For conspicuous gallantry and intrepidity at the risk of his life above and beyond the call of duty while a prisoner of war during the period of October 29, 1963 to September 26, 1965 in the Republic of Vietnam. While accompanying a Civilian Irregular Defense Group patrol engaged in combat operations in Thoi Binh District, An Xuyen Province, Republic of Vietnam on October 29, 1963, Captain Versace and the CIDG assault force were caught in an ambush from intense mortar, automatic weapons, and small arms fire from elements of a reinforced enemy Main Force battalion. As the battle raged, Captain Versace fought valiantly and encouraged his CIDG patrol to return fire against overwhelming enemy forces. He provided covering fire from an exposed position to enable friendly forces to withdraw from the killing zone when it was apparent that their position would be overrun, and was severely wounded in the knee and back from automatic weapons fire and shrapnel. He stubbornly resisted capture with the last full measure of his strength and ammunition. Taken prisoner by the Viet Cong, he demonstrated exceptional leadership and resolute adherence to the tenets of the Code of Conduct from the time he entered into a prisoner of war status. Captain Versace assumed command of his fellow American prisoners, and despite being kept locked in irons in an isolation box, raised their morale by singing messages to popular songs of the day, and leaving inspiring messages at the latrine. Within three weeks of captivity, and despite the severity of his untreated wounds, he attempted the first of four escape attempts by dragging himself on his hands and knees out of the camp through dense swamp and forbidding vegetation to freedom. Crawling at a very slow pace due to his weakened condition, the guards quickly discovered him outside the camp and recaptured him. Captain Versace scorned the enemy's exhaustive interrogation and indoctrination efforts, and inspired his fellow prisoners to resist to the best of their ability. When he used his Vietnamese language skills to protest improper treatment of the American prisoners by the guards, he was put into leg irons and gagged to keep his protestations out of earshot of the other American prisoners in the camp. The last time that any of his fellow prisoners heard from him, Captain Versace was singing God Bless America at the top of his voice from his isolation box. Unable to break his indomitable will, his faith in God, and his trust in the United States of America and his fellow prisoners, Captain Versace was executed by the Viet Cong on September 26, 1965. Captain Versaces extraordinary heroism, self-sacrifice, and personal bravery involving conspicuous risk of life above and beyond the call of duty were in keeping with the highest traditions of the United States Army, and reflect great credit to himself and the U.S. Armed Forces.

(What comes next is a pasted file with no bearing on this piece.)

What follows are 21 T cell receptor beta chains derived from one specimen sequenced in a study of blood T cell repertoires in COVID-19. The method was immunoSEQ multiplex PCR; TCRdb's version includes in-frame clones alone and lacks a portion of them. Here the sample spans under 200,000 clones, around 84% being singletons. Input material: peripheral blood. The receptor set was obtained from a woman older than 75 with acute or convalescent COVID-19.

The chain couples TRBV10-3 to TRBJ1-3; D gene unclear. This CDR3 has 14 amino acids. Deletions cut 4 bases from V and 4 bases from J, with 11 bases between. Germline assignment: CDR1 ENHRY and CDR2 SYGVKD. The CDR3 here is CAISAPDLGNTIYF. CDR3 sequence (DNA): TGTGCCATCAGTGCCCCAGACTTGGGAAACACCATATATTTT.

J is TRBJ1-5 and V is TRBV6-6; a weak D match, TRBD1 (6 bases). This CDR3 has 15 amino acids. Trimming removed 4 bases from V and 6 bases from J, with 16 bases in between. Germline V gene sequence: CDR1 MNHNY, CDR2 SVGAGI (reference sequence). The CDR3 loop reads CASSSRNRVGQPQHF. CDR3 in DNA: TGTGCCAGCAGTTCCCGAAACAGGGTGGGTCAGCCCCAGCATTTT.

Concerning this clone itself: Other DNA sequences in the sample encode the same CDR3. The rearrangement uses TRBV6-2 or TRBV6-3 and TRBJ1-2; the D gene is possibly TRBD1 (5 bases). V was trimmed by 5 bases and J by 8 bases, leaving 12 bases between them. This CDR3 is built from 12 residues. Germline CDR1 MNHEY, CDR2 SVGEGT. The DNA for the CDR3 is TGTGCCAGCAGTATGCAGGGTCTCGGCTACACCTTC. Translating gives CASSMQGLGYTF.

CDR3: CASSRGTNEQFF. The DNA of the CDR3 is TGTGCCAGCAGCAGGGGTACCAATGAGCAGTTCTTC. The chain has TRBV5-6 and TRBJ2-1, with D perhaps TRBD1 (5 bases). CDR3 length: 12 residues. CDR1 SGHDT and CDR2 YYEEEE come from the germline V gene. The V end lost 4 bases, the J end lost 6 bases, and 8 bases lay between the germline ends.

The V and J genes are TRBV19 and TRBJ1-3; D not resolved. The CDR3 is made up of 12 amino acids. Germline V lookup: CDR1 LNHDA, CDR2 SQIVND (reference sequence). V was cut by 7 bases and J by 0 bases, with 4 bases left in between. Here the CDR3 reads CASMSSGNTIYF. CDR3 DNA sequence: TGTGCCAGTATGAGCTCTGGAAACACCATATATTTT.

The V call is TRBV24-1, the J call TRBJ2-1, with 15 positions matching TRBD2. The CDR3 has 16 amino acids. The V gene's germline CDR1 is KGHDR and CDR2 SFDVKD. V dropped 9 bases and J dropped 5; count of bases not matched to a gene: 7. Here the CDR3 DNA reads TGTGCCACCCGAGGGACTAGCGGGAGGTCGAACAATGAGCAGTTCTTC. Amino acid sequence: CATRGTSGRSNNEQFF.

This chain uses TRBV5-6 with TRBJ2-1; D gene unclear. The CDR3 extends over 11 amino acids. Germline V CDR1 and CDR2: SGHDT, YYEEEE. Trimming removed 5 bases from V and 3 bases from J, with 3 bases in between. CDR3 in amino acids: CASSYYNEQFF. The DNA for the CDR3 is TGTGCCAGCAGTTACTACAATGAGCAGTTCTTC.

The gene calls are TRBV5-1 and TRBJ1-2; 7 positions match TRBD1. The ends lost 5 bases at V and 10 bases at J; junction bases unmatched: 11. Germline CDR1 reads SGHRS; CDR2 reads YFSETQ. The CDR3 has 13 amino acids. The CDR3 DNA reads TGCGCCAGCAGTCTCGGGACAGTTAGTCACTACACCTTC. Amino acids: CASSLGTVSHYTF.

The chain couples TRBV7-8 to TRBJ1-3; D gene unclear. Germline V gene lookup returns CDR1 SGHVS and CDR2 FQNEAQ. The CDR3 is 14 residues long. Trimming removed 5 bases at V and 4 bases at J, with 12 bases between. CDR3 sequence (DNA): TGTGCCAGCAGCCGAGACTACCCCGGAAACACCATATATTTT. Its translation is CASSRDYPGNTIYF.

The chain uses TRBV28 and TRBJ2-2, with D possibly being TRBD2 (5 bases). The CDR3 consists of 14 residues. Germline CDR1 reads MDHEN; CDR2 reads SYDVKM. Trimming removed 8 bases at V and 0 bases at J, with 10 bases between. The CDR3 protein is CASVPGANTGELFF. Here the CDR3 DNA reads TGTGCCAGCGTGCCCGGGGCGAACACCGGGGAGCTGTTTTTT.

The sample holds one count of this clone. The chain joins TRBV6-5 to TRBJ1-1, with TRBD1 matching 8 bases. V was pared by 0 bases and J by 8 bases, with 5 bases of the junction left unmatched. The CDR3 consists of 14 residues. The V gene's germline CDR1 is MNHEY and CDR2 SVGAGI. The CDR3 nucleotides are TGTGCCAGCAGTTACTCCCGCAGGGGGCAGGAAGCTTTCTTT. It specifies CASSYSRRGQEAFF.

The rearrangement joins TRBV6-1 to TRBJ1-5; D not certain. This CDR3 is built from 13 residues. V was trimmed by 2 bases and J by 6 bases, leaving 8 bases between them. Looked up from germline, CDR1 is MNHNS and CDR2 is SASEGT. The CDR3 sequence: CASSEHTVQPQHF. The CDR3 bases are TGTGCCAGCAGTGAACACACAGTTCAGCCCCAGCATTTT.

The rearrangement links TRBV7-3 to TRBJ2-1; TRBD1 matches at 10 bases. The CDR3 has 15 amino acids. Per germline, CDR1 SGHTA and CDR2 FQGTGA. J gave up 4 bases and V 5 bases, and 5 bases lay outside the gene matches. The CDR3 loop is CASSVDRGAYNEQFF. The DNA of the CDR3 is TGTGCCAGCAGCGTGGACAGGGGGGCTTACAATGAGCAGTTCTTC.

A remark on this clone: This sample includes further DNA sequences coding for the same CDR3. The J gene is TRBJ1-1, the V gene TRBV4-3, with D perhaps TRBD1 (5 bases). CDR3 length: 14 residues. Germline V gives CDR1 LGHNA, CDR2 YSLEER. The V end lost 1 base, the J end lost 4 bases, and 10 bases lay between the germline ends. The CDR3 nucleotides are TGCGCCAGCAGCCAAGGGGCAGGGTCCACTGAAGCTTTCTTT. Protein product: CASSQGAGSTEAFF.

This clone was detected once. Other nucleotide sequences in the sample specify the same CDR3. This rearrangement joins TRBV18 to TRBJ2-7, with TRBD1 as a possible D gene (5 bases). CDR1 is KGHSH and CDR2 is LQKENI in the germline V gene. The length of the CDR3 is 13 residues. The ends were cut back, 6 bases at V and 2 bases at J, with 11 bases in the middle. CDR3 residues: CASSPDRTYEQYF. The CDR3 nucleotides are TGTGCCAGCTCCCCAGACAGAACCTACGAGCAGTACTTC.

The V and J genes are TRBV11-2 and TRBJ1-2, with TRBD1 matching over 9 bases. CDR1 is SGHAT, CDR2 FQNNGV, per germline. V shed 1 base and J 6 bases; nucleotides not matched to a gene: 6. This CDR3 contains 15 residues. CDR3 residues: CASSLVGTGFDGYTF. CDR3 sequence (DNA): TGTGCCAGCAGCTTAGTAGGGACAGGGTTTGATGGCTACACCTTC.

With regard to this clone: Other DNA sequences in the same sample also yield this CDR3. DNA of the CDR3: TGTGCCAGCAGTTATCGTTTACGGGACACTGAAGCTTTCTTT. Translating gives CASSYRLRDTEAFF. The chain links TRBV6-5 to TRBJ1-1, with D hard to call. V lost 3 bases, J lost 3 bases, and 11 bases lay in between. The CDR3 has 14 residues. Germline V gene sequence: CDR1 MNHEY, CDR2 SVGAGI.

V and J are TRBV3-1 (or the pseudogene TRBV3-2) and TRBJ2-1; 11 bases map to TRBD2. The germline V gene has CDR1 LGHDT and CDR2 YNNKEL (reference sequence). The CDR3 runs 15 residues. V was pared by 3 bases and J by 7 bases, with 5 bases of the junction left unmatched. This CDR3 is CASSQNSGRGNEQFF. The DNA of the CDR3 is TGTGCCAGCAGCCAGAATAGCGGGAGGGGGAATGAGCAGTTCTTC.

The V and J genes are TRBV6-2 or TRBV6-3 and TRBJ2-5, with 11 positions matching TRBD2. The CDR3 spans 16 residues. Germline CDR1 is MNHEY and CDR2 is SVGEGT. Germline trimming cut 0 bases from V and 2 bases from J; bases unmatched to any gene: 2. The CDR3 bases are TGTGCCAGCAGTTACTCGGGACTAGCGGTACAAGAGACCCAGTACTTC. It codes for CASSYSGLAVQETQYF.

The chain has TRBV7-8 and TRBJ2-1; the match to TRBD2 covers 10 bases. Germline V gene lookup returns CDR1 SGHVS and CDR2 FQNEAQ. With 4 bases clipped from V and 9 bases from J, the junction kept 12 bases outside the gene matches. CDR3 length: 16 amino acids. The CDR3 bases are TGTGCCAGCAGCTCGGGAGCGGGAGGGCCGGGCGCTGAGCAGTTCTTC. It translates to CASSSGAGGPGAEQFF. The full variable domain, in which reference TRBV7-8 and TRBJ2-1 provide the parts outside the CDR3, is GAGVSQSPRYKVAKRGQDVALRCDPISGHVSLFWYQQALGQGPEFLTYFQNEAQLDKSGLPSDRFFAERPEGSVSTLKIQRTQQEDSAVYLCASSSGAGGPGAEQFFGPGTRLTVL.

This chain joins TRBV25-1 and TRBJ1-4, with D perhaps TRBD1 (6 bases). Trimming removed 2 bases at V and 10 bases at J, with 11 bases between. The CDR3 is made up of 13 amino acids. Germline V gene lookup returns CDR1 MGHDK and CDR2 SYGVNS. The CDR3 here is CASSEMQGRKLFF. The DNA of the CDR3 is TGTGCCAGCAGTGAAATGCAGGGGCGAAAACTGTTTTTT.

Awards and Decorations
Medal of Honor, Purple Heart, POW Medal, Armed Forces Expeditionary Medal, National Defense Service Medal, Vietnam Service Medal, Vietnam Campaign Medal, Combat Infantry Badge, Parachutist Badge, Ranger Tab, Special Forces Tab